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The key feature is the fine side-to-side striae (just about apparent on the top of the body of some segments in this image) on the smooth segments that alternate with the segments with deep head-to-tail grooves. In Britain these are only seen in Tachypodoiulus or Ommatoiulus (and the latter normally has big orange stripes/spots!). This works even on brown bodied and brown legged specimens of Tachypodoiulus.
BMIG website: www.bmig.org.uk (centipedes, millipedes & woodlice)
BMIG Newsletters ~ www.bmig.org.uk/view/resource/bmig-newsletter
BMIG Bulletins ~ www.bmig.org.uk/view/resource/bmig-bulletin
Now that is what experts are for, noted and thanks.
Chris Brooks - www.dragonfly-images.co.uk
My Flickr site - www.flickr.com/photos/ceb1298
I couldn't do this for dragonflies!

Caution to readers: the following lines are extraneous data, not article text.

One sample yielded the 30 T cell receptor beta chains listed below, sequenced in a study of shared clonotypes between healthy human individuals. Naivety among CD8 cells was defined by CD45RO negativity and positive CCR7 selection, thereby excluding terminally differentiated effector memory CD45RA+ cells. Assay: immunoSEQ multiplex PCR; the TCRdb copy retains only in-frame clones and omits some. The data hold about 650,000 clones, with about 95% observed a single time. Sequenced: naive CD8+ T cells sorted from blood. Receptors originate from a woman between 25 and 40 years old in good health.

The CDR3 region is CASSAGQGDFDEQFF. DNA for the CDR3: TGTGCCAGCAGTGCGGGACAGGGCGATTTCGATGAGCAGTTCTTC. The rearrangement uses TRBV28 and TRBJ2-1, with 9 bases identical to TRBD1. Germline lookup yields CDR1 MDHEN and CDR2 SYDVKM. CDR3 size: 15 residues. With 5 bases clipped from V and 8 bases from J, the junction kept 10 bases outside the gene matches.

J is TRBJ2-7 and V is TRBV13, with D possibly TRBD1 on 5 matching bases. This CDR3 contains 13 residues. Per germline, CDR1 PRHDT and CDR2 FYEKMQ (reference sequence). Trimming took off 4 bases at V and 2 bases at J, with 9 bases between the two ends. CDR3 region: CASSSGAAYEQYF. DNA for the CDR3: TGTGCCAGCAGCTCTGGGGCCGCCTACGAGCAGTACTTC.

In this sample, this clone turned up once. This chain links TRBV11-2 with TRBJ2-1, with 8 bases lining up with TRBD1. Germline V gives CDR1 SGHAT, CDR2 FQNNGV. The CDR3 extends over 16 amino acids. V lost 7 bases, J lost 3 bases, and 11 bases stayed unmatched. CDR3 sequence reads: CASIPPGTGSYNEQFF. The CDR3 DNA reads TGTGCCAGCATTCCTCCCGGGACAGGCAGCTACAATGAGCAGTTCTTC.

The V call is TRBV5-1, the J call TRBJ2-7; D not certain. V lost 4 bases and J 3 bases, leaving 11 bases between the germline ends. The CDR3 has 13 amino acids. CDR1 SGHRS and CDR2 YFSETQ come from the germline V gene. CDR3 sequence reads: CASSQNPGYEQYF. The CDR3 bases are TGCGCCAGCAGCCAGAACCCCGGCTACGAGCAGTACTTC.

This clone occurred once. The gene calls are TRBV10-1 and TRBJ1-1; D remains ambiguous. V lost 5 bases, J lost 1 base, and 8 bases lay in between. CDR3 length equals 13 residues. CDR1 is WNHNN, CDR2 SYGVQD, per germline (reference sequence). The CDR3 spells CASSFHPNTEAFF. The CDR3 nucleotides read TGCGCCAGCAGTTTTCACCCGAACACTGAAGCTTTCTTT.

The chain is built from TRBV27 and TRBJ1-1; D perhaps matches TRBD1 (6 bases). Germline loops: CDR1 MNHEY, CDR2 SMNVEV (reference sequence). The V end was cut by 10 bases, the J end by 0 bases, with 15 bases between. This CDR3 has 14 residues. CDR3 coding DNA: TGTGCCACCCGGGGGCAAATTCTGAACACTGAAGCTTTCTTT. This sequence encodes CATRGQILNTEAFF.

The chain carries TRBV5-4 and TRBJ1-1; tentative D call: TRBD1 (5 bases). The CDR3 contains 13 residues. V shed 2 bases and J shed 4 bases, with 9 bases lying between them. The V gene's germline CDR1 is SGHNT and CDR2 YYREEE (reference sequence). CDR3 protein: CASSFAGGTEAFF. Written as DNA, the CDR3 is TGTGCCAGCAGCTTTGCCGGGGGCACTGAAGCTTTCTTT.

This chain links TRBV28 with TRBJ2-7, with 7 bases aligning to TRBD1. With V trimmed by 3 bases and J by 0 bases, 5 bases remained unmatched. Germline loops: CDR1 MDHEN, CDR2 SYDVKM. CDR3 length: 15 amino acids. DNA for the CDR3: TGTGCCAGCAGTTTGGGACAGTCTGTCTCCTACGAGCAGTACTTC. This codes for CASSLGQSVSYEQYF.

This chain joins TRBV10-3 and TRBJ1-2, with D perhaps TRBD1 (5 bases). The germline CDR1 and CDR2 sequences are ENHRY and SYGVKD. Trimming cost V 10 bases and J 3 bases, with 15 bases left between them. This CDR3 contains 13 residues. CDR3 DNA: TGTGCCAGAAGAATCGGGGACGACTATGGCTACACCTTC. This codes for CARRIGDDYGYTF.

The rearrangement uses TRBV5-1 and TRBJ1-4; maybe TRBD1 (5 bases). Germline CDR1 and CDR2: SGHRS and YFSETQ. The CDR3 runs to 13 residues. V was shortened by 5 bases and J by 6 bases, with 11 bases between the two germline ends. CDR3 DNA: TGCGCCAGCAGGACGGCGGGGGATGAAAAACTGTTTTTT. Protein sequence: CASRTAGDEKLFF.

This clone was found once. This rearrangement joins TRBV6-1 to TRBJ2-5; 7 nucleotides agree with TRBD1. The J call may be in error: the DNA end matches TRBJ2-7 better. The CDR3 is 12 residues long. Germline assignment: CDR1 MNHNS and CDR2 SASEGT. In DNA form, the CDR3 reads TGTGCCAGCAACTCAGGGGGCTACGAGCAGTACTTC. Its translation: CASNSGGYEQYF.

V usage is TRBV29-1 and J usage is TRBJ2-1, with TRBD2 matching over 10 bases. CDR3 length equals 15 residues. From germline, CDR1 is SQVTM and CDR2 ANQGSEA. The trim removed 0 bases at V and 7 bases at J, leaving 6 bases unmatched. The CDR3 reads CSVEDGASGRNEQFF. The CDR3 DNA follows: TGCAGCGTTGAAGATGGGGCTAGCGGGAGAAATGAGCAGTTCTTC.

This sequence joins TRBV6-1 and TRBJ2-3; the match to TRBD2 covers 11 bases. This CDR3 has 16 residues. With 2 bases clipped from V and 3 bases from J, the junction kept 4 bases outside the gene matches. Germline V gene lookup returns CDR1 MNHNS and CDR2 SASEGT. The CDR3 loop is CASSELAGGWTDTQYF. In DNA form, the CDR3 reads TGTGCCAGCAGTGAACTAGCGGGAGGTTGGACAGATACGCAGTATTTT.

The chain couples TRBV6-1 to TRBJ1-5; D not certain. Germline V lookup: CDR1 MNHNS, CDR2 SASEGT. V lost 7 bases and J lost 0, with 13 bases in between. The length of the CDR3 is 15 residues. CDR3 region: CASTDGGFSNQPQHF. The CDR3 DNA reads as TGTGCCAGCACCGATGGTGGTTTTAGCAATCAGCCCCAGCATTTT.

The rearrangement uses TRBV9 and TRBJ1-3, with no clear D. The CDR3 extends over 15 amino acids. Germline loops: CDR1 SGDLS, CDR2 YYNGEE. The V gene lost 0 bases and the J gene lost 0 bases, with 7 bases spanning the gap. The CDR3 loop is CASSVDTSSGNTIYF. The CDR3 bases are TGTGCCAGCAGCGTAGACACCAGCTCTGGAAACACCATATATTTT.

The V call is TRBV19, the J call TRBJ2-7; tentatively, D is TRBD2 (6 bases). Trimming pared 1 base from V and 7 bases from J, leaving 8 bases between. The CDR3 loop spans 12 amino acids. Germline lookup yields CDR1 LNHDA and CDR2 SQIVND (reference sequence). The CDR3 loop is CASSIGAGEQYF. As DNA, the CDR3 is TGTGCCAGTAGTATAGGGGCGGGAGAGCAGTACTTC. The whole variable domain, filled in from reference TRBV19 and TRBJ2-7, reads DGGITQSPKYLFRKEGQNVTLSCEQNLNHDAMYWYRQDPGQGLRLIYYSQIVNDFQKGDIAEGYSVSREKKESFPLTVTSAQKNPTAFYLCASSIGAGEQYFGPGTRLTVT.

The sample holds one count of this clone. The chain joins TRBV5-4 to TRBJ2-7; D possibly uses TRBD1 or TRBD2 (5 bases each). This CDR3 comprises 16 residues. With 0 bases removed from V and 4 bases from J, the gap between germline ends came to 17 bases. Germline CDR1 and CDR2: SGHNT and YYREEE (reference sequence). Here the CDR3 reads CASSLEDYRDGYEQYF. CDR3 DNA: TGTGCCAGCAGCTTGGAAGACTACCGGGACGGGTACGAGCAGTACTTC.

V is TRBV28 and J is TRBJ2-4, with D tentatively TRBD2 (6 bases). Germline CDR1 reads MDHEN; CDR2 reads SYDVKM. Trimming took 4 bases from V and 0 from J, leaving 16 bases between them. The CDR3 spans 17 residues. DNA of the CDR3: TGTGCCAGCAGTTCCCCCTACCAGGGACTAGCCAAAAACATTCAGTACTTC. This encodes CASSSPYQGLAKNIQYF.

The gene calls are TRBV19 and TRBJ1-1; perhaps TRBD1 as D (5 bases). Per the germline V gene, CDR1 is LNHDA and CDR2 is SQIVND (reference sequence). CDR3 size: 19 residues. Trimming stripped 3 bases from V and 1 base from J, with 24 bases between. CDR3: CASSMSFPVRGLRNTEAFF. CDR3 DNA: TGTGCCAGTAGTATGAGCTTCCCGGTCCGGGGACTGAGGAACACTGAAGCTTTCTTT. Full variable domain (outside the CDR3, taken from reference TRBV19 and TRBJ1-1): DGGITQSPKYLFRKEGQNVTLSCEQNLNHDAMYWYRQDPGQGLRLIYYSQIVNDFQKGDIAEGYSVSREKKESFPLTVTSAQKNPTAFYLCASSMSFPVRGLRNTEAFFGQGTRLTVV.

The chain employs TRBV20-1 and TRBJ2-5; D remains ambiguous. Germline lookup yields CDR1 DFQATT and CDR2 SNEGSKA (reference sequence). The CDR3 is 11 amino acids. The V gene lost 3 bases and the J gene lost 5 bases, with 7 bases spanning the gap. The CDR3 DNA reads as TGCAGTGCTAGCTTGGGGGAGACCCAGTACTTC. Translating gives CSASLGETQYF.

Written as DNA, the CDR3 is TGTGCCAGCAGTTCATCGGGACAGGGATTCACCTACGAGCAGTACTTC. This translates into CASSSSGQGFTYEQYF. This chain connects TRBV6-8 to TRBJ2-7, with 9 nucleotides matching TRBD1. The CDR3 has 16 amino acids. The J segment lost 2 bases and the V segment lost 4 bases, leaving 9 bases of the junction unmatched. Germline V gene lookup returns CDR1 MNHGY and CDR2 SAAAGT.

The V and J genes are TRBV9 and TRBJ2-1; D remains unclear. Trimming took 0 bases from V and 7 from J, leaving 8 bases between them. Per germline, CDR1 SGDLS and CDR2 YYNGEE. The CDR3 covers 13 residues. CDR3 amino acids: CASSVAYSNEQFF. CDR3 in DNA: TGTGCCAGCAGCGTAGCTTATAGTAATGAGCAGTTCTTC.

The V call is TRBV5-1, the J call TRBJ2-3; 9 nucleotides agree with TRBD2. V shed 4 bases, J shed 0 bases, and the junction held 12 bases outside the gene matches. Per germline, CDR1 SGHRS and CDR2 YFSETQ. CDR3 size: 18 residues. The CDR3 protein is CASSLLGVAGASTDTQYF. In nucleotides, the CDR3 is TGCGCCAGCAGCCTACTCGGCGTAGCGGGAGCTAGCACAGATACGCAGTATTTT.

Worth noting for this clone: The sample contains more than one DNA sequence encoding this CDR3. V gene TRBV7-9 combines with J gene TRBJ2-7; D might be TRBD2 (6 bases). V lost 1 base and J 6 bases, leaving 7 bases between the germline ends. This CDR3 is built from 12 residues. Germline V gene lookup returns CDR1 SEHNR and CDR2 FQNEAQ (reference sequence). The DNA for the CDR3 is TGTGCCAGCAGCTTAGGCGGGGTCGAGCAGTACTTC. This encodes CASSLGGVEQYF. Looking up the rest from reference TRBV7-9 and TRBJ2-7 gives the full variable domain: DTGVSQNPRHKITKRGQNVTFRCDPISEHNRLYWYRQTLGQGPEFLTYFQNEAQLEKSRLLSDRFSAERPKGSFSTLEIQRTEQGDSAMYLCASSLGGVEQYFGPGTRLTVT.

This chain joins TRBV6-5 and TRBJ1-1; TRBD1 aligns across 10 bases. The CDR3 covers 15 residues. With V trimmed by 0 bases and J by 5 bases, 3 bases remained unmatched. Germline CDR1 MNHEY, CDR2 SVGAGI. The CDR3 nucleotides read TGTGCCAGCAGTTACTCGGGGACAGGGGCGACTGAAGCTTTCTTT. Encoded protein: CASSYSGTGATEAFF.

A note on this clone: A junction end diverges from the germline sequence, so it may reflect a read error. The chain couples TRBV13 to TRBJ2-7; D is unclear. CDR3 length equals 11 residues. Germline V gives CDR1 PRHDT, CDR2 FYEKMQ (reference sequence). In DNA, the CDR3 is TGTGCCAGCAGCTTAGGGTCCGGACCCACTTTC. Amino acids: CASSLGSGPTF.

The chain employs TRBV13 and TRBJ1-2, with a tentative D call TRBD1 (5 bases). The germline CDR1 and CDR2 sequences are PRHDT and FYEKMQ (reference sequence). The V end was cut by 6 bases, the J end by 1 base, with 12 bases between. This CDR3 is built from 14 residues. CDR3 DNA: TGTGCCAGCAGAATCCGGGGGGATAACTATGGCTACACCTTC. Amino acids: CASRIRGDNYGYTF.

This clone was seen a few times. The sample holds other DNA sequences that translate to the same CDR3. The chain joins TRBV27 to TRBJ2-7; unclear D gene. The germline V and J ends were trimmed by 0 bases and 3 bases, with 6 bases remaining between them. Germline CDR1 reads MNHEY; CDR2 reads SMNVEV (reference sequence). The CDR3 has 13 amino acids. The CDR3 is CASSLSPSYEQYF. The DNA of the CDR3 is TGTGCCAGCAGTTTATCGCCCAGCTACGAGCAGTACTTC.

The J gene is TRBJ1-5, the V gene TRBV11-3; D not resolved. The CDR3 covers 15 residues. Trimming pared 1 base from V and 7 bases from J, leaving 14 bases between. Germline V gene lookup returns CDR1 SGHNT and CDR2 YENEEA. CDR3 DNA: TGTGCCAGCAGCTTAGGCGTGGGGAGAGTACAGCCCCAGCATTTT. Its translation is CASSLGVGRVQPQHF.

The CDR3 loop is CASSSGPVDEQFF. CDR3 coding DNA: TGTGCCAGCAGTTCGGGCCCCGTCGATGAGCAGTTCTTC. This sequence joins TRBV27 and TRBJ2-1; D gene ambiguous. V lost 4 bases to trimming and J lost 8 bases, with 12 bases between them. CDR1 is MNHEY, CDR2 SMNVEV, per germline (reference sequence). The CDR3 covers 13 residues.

Hi, so is it the snake millipede, but with this as it's defining feature, or is it some other type of millipede?
Thanks for the help everyone: I'm new to this ID lark and frankly rubbish at it!!
It's one of about 30 different different types of 'snake millipede' found in Britain - all belonging to ORDER JULIDA. For the full British list (including pill-millipedes, flat-back millipedes, silk millipedes, etc) - see http://www.bmig.org.uk/page/millipede-checklist.
Snake millipedes (Julida) are the group at the bottom (i.e. believed to be the most highly evolved). For a VERY SIMPLE BEGINNERS GUIDE to millipede/centipede groups (but not species) see http://www.earthtrust.org.uk/Explore/Explorenatureandwildife/minibeastgu...
(as is the nature of simple things, it is not comprehansive).
Lat/Lng: 51.7533, -1.2982
OS grid ref: SP485063